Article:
The household makes noises,
It is how I know the house is well, listening to it breathe.
The peace and quiet brought by the storm
Were healing balm.
I am grateful beyond measure for that sacred time.
The convenience of electricity and running water
Are mighty nice.
It is now,
It is now,
It is now.
Come to me
Come to me
I See you,
and touch me with plum-dark gaze.
And you wait.
And I let you into my heart.
Stay on the path,
Stay on the path,
Stay on the path.
Why am I blowing myself off of it?
Be fully present, Self.
Apparently there’s some weather coming in.
They took me on a different walk today – round back of the house
where all the excellent burrs and brambles are.
My ankles have paid the price. But I had
delicious coffee with me.
I stood on a bit of construction material,
and 8 x 4 sheet,
and the size was indeed right for a poet’s treehouse.
I sought clarity,
and got clarity on a completely different topic.
I may have beaten the second law of thermodynamics.
I can tell that it’s coming,
the dead make such a noise in my head.
In the end, though, they will hush and settle. Most of them only need to be told,
“Yes, someone will remember.”
“Yes, I will tell your story.”
“Yes, it will be all right, just you see!”
And then I’ll sit
out on the lawn
with a small cauldron fire
and have a beer with my dad and all the good dogs.
What’s he that wishes so?Will Shaxper
My cousin Westmoreland? No, my fair cousin:
If we are mark’d to die, we are enow
To do our country loss; and if to live,
The fewer men, the greater share of honour.
God’s will! I pray thee, wish not one man more.
By Jove, I am not covetous for gold,
Nor care I who doth feed upon my cost;
It yearns me not if men my garments wear;
Such outward things dwell not in my desires:
But if it be a sin to covet honour,
I am the most offending soul alive.
No, faith, my coz, wish not a man from England:
God’s peace! I would not lose so great an honour
As one man more, methinks, would share from me
For the best hope I have. O, do not wish one more!
Rather proclaim it, Westmoreland, through my host,
That he which hath no stomach to this fight,
Let him depart; his passport shall be made
And crowns for convoy put into his purse:
We would not die in that man’s company
That fears his fellowship to die with us.
This day is called the feast of Crispian:
He that outlives this day, and comes safe home,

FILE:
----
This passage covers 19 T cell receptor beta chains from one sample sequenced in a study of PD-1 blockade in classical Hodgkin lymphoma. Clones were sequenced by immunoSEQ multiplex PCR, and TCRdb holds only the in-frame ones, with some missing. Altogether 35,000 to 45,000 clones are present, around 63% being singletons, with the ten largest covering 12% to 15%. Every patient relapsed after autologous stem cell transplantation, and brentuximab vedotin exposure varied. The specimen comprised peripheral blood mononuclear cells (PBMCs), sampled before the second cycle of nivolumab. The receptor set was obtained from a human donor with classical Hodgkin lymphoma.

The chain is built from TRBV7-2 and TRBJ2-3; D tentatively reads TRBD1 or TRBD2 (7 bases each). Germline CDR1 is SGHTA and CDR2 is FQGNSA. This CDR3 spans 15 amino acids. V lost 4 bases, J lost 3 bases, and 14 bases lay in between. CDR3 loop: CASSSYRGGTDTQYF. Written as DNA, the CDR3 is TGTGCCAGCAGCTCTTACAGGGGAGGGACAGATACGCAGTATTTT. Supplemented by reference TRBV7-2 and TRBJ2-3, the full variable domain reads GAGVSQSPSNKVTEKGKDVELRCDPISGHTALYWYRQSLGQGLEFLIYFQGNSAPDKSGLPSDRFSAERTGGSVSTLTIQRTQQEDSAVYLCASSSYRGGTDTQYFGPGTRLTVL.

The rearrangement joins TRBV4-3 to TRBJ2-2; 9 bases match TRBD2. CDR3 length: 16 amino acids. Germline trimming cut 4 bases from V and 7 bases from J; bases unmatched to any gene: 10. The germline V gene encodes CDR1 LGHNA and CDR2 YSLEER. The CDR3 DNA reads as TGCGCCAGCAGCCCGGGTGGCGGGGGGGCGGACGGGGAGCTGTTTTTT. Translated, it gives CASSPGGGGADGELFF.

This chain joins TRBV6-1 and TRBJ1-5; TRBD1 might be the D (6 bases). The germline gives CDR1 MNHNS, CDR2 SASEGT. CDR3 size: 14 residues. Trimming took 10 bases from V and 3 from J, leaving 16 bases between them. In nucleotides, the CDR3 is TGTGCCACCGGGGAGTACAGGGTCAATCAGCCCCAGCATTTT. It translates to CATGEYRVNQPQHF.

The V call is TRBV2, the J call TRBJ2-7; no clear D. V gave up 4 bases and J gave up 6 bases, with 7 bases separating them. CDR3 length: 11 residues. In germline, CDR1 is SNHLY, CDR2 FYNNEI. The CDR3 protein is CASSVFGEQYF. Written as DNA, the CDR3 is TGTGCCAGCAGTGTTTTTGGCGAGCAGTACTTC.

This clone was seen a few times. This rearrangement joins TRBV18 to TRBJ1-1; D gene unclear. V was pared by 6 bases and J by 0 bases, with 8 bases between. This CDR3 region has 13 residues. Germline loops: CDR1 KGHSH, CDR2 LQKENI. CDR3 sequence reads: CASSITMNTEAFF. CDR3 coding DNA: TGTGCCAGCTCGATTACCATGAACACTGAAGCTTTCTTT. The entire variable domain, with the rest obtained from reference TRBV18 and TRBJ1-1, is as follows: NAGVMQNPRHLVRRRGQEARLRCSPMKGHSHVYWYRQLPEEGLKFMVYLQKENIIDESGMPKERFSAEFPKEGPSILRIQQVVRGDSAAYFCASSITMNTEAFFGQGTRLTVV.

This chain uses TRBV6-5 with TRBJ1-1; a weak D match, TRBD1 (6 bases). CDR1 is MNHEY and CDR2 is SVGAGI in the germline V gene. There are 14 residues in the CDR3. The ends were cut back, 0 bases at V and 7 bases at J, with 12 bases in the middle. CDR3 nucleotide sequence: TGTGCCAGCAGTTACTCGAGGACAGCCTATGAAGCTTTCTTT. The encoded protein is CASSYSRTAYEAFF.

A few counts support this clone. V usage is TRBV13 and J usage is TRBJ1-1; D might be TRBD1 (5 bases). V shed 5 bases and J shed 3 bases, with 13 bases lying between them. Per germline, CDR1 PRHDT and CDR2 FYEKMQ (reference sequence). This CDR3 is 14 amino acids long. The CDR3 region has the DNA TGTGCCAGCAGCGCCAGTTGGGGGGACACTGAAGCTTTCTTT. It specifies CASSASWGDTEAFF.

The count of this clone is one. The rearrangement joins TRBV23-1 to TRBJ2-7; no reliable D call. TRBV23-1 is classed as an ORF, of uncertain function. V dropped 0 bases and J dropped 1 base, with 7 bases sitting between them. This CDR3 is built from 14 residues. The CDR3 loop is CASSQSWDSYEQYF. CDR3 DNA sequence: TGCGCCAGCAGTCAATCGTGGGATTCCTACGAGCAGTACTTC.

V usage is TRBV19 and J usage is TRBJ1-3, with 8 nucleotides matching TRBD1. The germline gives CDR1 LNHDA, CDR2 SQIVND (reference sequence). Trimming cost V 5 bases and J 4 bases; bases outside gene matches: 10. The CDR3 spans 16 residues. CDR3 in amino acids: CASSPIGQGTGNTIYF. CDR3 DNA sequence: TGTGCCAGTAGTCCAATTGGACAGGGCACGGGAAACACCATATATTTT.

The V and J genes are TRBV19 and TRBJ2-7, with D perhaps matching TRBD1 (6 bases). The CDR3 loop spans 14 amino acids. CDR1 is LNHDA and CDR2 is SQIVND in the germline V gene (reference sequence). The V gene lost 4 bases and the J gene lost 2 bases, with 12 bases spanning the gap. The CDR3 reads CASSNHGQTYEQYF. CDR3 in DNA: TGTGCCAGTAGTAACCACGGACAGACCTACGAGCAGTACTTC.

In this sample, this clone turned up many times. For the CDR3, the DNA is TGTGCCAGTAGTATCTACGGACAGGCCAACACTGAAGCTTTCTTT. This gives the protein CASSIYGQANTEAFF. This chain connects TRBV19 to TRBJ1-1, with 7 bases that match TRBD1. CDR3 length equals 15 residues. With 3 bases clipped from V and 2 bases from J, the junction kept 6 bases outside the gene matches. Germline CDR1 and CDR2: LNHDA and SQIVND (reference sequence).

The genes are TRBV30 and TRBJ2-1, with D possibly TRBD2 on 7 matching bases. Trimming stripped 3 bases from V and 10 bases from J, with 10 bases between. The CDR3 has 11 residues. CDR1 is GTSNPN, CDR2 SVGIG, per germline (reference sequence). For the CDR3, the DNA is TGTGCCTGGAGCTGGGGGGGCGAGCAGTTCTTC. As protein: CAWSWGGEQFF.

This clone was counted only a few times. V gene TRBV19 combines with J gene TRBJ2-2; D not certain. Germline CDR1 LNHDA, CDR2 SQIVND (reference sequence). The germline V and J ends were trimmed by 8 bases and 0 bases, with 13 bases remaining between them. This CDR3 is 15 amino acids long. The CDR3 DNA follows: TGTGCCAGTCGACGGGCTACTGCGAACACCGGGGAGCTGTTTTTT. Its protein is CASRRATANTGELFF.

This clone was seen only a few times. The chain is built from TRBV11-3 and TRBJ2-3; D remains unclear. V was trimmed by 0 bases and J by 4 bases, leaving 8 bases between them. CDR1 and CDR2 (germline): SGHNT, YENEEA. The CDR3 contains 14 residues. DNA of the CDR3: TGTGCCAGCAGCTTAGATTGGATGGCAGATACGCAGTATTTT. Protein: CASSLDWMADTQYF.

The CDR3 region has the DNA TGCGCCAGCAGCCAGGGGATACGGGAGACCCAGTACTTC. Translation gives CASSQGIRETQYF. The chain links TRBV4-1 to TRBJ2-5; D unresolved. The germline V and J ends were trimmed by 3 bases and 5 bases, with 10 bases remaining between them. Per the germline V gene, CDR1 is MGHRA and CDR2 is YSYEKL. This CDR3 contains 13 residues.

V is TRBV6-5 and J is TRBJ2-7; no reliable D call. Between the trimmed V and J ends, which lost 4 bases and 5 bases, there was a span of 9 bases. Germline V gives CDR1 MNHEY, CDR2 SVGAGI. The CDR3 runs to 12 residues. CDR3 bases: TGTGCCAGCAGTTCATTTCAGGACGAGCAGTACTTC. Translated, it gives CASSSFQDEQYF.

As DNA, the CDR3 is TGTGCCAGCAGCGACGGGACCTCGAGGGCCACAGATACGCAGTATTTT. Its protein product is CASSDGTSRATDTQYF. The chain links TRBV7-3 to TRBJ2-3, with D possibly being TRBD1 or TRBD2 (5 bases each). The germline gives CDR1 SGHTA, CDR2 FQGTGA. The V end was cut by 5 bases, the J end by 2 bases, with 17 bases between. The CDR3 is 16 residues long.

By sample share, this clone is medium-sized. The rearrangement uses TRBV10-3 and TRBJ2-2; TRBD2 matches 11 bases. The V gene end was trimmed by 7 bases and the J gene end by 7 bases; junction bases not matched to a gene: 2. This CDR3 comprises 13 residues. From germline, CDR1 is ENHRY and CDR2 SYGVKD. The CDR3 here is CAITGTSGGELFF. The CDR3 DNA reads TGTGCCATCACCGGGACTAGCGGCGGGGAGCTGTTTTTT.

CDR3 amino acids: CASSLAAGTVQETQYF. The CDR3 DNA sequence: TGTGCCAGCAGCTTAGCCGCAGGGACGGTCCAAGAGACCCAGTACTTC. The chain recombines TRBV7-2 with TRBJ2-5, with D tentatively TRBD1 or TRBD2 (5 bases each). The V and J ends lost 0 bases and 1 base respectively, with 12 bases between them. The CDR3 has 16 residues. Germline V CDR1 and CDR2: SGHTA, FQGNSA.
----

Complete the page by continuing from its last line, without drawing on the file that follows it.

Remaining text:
Will stand a tip-toe when the day is named,
And rouse him at the name of Crispian.
He that shall live this day, and see old age,
Will yearly on the vigil feast his neighbours,
And say ‘To-morrow is Saint Crispian:’
Then will he strip his sleeve and show his scars.
And say ‘These wounds I had on Crispin’s day.’
Old men forget: yet all shall be forgot,
But he’ll remember with advantages
What feats he did that day: then shall our names.
Familiar in his mouth as household words
Harry the king, Bedford and Exeter,
Warwick and Talbot, Salisbury and Gloucester,
Be in their flowing cups freshly remember’d.
This story shall the good man teach his son;
And Crispin Crispian shall ne’er go by,
From this day to the ending of the world,
But we in it shall be remember’d;
We few, we happy few, we band of brothers;
For he to-day that sheds his blood with me
Shall be my brother; be he ne’er so vile,
This day shall gentle his condition:
And gentlemen in England now a-bed
Shall think themselves accursed they were not here,
And hold their manhoods cheap whiles any speaks
That fought with us upon Saint Crispin’s day.
A Very Small Dog,
meek and mild,
runs into his kennel to hide.
Porcupine quills give away his secret:
He didn’t learn the first time.
Soft, small rain
Just larger than fog, enough to fall,
Soft, small rain early, pre-dawn, all over my skin.
Last night, I drove home through amazing fog and foliage
on a stretch of New Hampshire road that I have never seen before.
It was new and luxuriant in its gorgeousness, my senses feasted –
feasted and sated and yes.
I thank You God for most this amazing day.
tip-of-the-hat to e e cummings
A sweet and worthy rain,
very cool, very dense, with those big drops which spatter (you know the ones)
fell on the grass and dogs and me.
A worthy and delicious rain.
Thank you, Goddess of Rain, for this treat
and this laughter
and this running of four-foots and two-foot
and this safe, dry, warm house.